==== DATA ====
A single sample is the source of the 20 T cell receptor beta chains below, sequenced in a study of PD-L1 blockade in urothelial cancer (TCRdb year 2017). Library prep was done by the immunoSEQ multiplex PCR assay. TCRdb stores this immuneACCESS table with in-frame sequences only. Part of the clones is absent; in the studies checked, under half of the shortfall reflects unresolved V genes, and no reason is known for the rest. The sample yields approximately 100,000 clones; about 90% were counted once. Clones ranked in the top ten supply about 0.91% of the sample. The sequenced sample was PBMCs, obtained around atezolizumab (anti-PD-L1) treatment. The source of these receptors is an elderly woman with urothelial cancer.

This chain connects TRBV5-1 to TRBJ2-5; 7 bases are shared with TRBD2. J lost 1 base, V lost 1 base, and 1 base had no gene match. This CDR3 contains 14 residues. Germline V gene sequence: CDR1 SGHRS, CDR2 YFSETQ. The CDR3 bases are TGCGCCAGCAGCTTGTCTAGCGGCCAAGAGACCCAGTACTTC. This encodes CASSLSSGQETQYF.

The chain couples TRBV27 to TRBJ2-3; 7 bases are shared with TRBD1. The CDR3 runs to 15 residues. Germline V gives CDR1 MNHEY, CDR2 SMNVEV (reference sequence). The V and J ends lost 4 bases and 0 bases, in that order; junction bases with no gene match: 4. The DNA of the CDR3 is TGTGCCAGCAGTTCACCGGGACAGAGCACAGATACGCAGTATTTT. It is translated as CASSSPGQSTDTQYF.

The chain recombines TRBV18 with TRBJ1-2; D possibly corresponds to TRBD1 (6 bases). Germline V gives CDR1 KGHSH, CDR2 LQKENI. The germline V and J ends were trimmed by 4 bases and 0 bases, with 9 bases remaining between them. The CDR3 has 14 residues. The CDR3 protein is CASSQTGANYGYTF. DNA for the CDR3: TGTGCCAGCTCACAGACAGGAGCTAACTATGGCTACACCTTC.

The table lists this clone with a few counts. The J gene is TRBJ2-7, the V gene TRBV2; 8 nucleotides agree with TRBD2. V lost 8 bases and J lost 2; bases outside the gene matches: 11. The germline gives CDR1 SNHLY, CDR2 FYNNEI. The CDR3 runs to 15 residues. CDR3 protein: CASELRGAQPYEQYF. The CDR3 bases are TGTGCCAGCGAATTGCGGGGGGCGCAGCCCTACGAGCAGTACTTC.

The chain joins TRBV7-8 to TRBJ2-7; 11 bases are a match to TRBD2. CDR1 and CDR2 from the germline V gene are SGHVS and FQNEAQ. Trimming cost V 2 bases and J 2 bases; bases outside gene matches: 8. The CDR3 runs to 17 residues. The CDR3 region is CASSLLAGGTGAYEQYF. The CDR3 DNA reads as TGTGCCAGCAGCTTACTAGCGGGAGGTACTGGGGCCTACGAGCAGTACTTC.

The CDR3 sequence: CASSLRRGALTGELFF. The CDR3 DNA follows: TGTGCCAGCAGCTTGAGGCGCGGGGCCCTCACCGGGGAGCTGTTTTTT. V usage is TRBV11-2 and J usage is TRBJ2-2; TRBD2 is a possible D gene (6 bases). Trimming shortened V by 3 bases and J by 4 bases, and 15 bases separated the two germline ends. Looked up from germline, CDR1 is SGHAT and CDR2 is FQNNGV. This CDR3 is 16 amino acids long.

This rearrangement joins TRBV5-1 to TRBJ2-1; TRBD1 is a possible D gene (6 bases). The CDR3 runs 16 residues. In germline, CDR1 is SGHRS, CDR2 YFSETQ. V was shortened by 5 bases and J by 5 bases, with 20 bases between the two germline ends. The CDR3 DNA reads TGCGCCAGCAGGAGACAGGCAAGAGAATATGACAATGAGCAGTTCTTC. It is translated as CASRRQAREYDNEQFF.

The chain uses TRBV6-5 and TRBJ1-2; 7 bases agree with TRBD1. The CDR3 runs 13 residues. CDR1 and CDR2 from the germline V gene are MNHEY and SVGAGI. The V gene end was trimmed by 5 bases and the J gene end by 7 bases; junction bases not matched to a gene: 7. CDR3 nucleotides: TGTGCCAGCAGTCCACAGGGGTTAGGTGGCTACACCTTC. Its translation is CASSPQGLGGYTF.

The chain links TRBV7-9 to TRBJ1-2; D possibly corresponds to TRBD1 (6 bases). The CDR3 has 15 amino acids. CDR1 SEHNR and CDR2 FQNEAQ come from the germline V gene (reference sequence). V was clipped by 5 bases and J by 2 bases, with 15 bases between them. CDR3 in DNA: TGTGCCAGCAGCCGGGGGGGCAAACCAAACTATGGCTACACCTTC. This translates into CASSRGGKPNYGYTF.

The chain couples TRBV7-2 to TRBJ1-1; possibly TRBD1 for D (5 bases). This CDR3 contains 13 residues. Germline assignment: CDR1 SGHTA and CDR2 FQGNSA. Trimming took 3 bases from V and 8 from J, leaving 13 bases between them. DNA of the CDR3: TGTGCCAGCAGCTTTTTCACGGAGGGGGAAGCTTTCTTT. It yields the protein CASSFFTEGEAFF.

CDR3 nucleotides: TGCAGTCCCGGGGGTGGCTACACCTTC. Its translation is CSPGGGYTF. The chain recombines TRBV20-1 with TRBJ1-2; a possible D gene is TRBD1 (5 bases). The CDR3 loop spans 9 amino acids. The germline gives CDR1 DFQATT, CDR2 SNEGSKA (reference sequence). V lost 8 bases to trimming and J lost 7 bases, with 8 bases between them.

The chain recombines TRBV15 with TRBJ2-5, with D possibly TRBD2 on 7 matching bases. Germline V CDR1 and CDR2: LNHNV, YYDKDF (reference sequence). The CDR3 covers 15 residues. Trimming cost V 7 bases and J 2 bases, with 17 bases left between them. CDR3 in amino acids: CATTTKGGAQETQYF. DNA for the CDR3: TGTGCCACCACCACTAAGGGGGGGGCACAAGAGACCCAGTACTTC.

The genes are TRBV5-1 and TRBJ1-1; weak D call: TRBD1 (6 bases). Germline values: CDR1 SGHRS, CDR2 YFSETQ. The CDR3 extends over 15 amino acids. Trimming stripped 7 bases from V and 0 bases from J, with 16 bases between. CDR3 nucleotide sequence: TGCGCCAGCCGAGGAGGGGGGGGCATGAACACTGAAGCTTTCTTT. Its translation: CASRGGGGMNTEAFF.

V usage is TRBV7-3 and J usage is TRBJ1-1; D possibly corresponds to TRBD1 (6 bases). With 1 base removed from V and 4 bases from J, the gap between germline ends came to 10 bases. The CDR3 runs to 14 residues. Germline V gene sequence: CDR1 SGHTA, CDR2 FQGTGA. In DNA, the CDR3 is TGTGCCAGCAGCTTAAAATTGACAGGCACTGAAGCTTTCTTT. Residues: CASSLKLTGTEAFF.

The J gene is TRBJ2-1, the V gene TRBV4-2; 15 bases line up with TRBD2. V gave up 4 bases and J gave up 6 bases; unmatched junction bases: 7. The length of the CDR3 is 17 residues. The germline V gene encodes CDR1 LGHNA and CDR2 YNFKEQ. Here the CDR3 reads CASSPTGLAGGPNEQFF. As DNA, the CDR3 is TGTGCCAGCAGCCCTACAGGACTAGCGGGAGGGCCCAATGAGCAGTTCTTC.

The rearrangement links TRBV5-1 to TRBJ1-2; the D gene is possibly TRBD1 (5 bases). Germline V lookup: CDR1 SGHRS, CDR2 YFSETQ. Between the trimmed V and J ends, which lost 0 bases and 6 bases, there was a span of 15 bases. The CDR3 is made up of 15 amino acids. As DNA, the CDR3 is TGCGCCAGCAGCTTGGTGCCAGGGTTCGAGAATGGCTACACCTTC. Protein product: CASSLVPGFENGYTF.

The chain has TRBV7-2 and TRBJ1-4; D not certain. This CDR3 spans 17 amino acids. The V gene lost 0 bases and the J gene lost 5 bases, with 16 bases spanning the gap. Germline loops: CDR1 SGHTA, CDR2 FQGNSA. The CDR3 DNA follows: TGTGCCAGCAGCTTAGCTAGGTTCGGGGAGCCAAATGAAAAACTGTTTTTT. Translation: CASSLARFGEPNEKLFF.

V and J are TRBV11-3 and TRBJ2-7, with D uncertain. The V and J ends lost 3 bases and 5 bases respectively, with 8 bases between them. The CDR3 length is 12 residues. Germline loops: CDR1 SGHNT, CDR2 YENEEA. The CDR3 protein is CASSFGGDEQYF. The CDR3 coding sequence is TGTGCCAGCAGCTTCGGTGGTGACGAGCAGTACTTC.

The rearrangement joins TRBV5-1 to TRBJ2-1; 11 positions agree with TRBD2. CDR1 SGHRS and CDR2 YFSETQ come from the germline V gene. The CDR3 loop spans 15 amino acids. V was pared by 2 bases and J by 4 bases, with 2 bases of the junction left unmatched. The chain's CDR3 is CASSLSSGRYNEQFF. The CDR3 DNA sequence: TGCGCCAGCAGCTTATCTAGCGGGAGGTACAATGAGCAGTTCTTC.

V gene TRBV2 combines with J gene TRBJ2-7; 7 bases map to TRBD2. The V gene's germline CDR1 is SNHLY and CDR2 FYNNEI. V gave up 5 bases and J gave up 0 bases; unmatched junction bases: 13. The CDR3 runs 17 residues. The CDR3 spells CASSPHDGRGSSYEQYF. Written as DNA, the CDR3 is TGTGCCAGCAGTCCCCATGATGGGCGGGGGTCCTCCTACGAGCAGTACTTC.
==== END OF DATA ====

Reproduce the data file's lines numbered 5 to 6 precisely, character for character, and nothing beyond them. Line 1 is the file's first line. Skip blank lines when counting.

The table lists this clone with a few counts. The J gene is TRBJ2-7, the V gene TRBV2; 8 nucleotides agree with TRBD2. V lost 8 bases and J lost 2; bases outside the gene matches: 11. The germline gives CDR1 SNHLY, CDR2 FYNNEI. The CDR3 runs to 15 residues. CDR3 protein: CASELRGAQPYEQYF. The CDR3 bases are TGTGCCAGCGAATTGCGGGGGGCGCAGCCCTACGAGCAGTACTTC.

The chain joins TRBV7-8 to TRBJ2-7; 11 bases are a match to TRBD2. CDR1 and CDR2 from the germline V gene are SGHVS and FQNEAQ. Trimming cost V 2 bases and J 2 bases; bases outside gene matches: 8. The CDR3 runs to 17 residues. The CDR3 region is CASSLLAGGTGAYEQYF. The CDR3 DNA reads as TGTGCCAGCAGCTTACTAGCGGGAGGTACTGGGGCCTACGAGCAGTACTTC.